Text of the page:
What was the ‘ah-ha’ moment for you in wine which has spurred you on to do the Diploma with a plan to move into wine education?
The moment came when I was visiting friends in Belfast five years ago; our friends were members of the Wine Society and brought out a few wines to taste; I immediately realised the quality of the wines, and the contrasting aromas and flavours between them, and was hooked. I immediately joined the Wine Society and installed their app on my smartphone – it was and still is a beautifully simple app to navigate blind. Another friend told me about WSET courses soon after this, and I immediately enrolled in Level 2 and passed well; but I was hungry, or rather thirsty, for more knowledge, and quickly enrolled for Level 3, a huge step up, but again did well. I remember then saying that the Diploma would be a step too far…then, after a wonderful sabbatical year in SW France, near Bergerac, the first thing I did upon returning to the UK was to enrol for the WSET Diploma.
While you were living in South West France, did you discover any favourite or under the radar wines, regions or pairings?
It was a fantastic experience and fulfilment of a life goal to spend some time living in France. Bergerac was very interesting as it is perceived as the poor brother of neighbouring Bordeaux [the whole vineyard area of the two regions is joined]; and while there are some very ordinary Bergerac wines, as there are very ordinary Bordeaux wines, the fascination with the Bergerac region is its variety: a myriad of appellations covering all wine colours and styles. The Pécharmant appellation near Bergerac has some very fine – intense wines made from Bordeaux varieties, comparable with good St Emilion but not at Right Bank Bordeaux prices [Tanners have a good one], which tastes incredible with the local winter speciality, confit de canard. Another great source of wine there was at Chateau Tour des Gendres, an organic outfit run by a legendary winemaker called luc de Conti. His ‘Gloire de mon père’ red is sold through Wine Society for around £13 and would be a brilliant accompaniment to any hearty meal. The world famous Monbazillac sweet wines were also on the doorstep.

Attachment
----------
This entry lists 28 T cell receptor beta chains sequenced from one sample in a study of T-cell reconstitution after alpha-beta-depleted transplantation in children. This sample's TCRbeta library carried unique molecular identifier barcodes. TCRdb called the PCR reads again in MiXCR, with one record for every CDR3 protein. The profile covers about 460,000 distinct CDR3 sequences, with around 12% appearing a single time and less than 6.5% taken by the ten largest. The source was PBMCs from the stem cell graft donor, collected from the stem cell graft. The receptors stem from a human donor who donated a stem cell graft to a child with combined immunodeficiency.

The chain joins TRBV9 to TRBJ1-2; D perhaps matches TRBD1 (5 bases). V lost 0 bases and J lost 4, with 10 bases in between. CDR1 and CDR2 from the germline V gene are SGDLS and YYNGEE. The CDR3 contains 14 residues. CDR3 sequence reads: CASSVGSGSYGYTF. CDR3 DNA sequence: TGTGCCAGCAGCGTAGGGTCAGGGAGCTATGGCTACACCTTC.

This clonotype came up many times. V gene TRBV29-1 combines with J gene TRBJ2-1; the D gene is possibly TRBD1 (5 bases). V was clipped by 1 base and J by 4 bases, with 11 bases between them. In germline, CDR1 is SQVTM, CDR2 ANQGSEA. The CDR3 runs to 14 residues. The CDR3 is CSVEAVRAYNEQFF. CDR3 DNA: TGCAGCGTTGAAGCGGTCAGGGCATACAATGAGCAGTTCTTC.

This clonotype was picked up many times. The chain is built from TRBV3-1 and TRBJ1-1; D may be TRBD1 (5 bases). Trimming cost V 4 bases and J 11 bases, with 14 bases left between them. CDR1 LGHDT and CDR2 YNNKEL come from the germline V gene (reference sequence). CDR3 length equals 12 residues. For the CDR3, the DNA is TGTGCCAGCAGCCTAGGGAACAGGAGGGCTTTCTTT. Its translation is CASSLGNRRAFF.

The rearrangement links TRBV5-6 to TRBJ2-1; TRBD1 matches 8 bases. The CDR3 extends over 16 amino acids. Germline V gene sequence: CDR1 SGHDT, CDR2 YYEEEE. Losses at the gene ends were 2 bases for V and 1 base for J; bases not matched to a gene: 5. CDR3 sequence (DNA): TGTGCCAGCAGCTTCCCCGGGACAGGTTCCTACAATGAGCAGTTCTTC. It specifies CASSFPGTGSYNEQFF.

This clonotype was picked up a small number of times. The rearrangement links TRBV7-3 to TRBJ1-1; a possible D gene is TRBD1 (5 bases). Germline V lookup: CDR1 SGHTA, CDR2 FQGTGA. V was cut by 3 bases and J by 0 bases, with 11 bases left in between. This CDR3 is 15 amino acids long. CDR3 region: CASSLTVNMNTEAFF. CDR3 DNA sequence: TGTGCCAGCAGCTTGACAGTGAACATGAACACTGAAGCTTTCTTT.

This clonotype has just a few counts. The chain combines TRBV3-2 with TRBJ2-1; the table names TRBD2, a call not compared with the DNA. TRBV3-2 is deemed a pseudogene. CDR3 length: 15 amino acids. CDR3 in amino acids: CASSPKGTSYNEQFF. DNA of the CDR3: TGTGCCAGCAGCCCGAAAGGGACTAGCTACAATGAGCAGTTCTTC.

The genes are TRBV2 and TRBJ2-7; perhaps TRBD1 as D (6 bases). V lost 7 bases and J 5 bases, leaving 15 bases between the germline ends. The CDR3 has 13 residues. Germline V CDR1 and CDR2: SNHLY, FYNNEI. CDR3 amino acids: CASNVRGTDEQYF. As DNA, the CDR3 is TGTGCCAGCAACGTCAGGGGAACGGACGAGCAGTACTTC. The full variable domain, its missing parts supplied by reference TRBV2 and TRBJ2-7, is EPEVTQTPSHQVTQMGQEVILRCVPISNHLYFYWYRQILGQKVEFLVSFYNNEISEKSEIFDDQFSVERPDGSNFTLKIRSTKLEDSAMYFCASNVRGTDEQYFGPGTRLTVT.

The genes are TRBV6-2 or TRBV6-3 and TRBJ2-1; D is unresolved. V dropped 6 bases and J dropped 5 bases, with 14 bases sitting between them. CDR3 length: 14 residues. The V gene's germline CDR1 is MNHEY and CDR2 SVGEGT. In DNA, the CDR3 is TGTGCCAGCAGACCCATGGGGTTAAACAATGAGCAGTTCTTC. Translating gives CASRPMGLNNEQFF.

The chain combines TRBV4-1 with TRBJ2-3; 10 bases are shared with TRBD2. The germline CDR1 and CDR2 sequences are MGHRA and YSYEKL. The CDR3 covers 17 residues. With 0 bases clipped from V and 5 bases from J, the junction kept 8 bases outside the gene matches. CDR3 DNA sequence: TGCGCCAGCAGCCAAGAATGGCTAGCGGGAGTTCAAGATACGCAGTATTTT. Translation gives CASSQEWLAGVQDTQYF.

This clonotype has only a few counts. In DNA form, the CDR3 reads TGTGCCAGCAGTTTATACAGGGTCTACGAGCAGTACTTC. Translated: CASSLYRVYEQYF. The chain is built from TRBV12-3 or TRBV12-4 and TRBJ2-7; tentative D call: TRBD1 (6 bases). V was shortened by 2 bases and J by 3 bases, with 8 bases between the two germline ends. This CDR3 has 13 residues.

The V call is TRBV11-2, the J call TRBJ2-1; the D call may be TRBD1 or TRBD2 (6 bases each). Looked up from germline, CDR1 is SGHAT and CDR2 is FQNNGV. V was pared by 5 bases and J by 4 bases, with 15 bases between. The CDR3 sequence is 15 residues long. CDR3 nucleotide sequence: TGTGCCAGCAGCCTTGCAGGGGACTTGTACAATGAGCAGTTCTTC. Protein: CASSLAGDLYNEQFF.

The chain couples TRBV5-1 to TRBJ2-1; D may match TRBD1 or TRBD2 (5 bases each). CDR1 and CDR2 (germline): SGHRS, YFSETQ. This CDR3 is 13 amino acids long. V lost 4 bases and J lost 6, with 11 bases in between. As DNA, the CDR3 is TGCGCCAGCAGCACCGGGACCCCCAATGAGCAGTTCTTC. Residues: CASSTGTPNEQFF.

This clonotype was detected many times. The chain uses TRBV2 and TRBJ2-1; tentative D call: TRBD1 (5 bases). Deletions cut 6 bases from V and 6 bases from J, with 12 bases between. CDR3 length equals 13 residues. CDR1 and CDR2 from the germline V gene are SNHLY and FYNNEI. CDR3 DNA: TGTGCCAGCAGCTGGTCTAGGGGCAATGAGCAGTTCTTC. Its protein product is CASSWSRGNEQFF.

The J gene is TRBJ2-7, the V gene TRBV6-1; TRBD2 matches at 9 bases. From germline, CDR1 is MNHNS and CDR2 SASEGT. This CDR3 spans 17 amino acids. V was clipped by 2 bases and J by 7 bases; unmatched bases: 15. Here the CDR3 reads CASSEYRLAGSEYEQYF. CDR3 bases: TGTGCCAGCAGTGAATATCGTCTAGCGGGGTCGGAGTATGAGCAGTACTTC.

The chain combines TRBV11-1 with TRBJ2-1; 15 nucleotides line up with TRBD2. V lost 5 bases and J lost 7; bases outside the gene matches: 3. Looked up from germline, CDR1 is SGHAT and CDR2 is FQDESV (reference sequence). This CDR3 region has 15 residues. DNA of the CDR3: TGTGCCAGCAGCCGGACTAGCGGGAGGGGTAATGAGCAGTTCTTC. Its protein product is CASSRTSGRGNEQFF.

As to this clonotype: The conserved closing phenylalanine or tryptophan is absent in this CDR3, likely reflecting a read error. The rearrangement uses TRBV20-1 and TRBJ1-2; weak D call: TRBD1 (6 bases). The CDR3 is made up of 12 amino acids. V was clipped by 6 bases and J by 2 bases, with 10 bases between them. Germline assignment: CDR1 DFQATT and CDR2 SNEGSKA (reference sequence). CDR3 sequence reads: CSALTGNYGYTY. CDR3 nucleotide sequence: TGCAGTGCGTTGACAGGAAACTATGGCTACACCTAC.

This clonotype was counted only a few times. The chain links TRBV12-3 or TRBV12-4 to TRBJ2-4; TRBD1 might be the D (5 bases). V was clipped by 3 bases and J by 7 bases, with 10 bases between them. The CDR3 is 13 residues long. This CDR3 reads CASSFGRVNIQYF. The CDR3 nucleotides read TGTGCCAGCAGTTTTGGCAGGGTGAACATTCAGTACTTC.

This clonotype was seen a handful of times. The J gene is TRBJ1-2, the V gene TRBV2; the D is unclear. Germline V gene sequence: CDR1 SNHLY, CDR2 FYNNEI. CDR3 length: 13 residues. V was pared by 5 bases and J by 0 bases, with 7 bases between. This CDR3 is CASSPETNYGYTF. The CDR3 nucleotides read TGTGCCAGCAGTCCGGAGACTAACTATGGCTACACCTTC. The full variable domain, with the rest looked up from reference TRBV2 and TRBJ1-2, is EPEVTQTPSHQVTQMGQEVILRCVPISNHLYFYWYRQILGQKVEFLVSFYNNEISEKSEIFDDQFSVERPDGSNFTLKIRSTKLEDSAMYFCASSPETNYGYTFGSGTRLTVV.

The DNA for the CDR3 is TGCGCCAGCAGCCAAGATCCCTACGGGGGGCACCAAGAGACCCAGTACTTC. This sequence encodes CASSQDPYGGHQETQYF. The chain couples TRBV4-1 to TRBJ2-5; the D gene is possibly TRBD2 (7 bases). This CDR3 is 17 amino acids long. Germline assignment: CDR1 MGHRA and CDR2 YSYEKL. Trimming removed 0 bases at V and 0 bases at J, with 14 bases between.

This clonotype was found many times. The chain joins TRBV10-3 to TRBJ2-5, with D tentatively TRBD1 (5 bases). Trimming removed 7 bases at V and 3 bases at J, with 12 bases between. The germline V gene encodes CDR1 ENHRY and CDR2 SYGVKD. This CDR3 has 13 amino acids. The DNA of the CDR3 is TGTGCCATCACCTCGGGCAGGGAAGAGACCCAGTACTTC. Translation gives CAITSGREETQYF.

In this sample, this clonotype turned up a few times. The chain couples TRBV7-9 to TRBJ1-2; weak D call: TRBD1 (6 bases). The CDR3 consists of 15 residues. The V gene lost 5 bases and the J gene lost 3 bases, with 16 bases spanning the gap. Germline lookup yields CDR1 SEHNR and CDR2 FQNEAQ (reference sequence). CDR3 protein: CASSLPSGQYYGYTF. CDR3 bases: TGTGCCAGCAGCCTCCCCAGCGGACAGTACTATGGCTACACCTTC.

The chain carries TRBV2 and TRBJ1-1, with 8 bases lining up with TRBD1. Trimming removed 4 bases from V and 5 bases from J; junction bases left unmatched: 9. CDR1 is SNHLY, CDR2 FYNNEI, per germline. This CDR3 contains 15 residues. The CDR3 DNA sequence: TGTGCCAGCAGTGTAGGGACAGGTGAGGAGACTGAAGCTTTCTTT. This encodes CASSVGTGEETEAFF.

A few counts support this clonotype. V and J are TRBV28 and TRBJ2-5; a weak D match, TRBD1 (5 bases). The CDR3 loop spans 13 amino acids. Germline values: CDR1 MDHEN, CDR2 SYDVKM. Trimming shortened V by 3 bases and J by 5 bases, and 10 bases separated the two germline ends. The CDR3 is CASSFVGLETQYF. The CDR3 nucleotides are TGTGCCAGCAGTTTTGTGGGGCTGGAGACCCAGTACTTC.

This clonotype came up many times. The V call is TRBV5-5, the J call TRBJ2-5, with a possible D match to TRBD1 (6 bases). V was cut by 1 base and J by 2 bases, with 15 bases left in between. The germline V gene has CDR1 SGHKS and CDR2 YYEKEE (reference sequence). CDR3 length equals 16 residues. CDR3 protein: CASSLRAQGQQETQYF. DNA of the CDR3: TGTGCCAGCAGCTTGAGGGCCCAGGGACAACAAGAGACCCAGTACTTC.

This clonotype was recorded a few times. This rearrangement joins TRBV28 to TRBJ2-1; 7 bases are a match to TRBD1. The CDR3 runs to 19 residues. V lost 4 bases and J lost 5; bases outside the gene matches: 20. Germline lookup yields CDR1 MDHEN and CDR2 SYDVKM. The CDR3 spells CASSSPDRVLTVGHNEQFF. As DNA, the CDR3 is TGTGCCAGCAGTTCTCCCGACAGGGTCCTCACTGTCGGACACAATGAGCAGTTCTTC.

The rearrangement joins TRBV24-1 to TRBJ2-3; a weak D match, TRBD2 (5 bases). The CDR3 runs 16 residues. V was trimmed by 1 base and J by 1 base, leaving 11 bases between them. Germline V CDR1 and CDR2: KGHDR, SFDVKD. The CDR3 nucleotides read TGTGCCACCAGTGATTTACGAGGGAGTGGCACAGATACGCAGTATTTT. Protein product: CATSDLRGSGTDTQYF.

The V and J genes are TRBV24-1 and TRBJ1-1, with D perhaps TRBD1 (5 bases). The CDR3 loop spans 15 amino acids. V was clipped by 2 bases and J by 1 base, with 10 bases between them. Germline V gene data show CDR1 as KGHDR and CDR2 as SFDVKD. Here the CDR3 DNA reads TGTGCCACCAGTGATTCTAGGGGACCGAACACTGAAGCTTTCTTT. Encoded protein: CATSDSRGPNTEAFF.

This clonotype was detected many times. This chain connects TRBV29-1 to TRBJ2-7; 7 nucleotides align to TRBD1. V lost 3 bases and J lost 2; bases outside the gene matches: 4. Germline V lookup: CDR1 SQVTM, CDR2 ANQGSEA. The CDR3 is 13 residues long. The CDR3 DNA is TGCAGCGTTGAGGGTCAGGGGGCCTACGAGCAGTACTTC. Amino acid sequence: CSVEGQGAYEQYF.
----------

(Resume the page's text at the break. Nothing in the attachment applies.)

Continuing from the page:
I also have to mention that we spent a lot of time 200km south in the Languedoc, definitely my favourite French wine region as so much is happening there with some brilliant estates cropping up in the hillier areas to mitigate the increasingly hot and drought-ridden summers of the Midi. Some seriously good, and very affordable, wines are being made here, and not always within the appellations. The wide IGP profile is enabling much creativity.
As we are coming up to Christmas, what are you usually drinking in the festive period at the Lane household?
That’s an interesting question; the wine racks are rather reflective of my Diploma studies at the moment. We’ll definitely pop open some champagne after an excellent autumn trip there to help with the Diploma sparkling wines exam. Other temptations that we will succumb to will include some fine Tasmanian Pinot Noir and a few delights from the likes of Alsace Trimbach Riesling and some medium-sweet spätlese from von Schubert in the Ruwer Valley – the latter for the Christmas pud, perhaps. And there is always plenty in reserve from SW France if required. But at some point, I look forward to opening and assessing a premium Romanian red, mainly made from the indigenous Fetească Neagră grape, that is, you guessed it, the next Diploma study challenge: assessing the export market for Romanian wines.
Photo taken by Rita Kardos, Richard’s fellow WSET diploma student.